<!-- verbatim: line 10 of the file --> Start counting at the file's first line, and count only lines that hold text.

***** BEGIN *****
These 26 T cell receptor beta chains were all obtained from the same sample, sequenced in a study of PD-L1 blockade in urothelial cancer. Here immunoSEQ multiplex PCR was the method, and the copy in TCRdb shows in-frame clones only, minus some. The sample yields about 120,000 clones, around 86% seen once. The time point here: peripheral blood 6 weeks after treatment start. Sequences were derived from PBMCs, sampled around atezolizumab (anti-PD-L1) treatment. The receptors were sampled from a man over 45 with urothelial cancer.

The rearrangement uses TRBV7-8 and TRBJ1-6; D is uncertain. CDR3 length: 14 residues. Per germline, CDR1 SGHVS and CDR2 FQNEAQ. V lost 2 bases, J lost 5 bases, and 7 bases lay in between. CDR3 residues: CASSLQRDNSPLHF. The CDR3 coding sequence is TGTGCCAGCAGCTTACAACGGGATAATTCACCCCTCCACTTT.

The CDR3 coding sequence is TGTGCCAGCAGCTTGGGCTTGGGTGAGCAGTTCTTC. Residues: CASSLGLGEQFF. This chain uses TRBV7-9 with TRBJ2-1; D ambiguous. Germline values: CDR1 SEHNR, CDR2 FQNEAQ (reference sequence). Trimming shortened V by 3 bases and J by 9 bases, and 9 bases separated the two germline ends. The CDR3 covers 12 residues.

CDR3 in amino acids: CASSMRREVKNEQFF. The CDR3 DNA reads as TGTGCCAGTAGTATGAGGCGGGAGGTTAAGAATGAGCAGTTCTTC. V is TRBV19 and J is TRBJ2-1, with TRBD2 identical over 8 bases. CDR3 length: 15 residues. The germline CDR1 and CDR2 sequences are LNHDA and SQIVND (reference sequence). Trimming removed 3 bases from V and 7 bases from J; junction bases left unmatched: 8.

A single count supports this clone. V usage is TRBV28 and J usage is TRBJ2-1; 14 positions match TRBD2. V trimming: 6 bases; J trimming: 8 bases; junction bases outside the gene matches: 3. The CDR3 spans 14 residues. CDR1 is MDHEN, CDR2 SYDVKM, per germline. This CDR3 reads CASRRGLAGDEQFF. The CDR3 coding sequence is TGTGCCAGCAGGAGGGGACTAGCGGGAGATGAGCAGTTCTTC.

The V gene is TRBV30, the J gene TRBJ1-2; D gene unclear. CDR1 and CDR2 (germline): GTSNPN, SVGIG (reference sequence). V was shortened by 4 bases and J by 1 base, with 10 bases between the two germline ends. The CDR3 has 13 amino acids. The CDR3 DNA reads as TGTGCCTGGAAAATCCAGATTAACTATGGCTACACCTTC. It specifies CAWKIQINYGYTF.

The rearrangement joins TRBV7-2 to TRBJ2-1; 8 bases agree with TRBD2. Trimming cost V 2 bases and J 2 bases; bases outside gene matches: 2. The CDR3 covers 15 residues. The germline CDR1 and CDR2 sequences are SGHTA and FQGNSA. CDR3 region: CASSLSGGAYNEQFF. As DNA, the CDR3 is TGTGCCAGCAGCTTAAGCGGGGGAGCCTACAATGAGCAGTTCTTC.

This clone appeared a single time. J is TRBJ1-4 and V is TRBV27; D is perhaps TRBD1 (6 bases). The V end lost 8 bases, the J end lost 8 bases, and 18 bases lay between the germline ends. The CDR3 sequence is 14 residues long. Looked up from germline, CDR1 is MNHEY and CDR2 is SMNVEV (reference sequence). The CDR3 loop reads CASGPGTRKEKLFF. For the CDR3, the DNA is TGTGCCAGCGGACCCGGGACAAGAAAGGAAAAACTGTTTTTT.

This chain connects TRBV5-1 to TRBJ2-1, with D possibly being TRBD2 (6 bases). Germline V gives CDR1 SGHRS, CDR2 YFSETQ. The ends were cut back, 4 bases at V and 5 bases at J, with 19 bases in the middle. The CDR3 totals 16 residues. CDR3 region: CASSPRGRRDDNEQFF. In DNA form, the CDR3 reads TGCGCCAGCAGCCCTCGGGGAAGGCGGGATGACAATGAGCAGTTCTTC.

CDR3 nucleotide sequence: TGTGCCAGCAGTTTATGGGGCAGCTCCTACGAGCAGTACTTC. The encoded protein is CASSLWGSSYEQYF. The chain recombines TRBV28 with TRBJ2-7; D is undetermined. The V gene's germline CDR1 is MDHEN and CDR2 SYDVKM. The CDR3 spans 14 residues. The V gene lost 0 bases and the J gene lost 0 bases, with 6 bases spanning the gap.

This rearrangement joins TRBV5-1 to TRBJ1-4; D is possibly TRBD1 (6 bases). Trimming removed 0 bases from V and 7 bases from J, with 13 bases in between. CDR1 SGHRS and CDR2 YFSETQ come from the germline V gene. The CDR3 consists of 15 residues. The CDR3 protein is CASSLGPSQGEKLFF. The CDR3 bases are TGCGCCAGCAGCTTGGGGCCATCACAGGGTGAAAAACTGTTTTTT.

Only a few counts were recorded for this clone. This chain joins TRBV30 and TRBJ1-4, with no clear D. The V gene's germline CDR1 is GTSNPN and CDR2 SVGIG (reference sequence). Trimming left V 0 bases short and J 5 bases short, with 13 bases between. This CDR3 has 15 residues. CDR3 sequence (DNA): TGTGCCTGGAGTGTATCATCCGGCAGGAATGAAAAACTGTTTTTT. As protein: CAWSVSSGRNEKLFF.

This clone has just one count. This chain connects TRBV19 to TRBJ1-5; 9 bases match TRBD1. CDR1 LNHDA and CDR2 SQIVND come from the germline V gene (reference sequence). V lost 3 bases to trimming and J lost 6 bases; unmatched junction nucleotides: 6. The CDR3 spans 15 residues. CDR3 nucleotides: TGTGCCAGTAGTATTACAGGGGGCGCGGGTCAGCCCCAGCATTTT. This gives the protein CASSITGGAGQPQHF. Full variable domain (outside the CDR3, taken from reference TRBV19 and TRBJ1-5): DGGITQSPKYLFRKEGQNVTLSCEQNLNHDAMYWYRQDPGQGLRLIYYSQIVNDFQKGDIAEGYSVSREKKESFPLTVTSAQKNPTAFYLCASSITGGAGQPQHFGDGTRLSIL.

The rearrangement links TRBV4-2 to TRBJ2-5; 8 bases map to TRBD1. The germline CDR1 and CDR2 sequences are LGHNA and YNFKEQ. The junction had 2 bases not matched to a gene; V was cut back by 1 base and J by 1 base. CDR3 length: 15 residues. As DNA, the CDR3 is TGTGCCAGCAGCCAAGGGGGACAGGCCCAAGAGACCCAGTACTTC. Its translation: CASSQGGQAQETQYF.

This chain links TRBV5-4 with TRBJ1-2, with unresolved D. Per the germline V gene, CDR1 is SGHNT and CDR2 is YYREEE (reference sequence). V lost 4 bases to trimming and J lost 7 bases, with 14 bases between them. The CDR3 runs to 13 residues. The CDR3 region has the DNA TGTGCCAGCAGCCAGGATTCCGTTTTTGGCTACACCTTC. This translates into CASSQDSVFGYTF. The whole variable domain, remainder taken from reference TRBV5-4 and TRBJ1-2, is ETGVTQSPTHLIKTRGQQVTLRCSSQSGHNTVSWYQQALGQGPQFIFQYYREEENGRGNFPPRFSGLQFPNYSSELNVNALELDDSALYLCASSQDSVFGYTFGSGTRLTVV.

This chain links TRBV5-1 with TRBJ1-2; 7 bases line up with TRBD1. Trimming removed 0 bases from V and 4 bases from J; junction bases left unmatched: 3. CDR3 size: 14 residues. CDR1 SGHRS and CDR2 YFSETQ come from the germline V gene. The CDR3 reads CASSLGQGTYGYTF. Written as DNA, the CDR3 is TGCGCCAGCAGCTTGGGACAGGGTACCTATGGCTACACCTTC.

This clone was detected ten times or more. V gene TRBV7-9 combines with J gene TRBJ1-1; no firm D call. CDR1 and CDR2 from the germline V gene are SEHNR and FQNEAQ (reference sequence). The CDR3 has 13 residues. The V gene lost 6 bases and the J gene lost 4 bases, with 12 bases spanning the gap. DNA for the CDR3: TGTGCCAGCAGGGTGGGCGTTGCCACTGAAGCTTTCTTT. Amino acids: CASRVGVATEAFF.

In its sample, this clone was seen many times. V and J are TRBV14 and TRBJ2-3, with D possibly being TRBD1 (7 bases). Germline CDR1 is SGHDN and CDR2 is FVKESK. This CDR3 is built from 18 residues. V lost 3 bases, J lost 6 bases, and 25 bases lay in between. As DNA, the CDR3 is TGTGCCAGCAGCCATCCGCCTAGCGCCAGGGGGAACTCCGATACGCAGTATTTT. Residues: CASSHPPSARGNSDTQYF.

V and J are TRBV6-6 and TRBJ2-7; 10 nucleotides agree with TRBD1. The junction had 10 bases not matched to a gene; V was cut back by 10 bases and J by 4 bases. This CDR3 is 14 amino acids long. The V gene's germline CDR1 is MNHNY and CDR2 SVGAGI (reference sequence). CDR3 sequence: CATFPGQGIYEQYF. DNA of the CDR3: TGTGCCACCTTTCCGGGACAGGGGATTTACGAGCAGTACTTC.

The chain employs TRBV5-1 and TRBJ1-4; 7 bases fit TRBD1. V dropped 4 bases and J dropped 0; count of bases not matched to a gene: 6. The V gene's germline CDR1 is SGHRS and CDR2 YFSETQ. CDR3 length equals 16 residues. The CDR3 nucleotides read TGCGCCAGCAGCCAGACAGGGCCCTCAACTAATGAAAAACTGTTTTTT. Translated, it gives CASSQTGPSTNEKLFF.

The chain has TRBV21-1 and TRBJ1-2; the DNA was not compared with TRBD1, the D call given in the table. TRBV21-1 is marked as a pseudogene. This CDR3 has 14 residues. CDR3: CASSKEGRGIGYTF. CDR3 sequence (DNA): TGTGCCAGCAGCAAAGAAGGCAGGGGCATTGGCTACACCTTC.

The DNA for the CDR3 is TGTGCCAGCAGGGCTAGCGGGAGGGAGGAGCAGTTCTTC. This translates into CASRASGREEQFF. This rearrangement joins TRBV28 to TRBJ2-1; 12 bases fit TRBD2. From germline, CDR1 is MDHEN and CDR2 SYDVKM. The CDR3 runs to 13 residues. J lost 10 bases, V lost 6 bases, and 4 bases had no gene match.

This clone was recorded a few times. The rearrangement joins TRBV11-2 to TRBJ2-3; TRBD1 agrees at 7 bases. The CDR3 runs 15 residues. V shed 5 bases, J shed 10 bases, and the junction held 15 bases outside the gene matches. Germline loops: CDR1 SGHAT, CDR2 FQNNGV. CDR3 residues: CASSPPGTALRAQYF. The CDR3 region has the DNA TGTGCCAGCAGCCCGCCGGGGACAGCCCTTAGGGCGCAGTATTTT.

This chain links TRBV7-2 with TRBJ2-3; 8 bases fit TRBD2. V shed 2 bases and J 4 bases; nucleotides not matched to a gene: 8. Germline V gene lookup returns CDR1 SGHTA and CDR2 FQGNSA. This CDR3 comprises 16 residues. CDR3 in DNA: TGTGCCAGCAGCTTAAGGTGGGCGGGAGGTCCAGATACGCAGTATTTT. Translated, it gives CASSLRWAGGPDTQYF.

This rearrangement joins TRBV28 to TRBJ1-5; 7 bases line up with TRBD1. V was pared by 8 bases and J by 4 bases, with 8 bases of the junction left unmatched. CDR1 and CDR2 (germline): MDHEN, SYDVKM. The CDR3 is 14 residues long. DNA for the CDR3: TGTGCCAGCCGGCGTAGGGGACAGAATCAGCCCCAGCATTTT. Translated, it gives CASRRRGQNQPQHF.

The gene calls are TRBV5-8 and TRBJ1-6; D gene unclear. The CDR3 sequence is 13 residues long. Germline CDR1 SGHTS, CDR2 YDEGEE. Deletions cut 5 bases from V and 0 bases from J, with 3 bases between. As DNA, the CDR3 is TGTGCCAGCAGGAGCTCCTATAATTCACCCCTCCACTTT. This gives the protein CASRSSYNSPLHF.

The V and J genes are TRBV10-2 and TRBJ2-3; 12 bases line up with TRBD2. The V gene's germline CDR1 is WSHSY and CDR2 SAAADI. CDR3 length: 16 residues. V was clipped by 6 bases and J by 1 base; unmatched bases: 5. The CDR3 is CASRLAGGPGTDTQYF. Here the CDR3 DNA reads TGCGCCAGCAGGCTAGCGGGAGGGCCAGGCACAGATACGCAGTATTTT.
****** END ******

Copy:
CDR3 nucleotide sequence: TGTGCCAGCAGTTTATGGGGCAGCTCCTACGAGCAGTACTTC. The encoded protein is CASSLWGSSYEQYF. The chain recombines TRBV28 with TRBJ2-7; D is undetermined. The V gene's germline CDR1 is MDHEN and CDR2 SYDVKM. The CDR3 spans 14 residues. The V gene lost 0 bases and the J gene lost 0 bases, with 6 bases spanning the gap.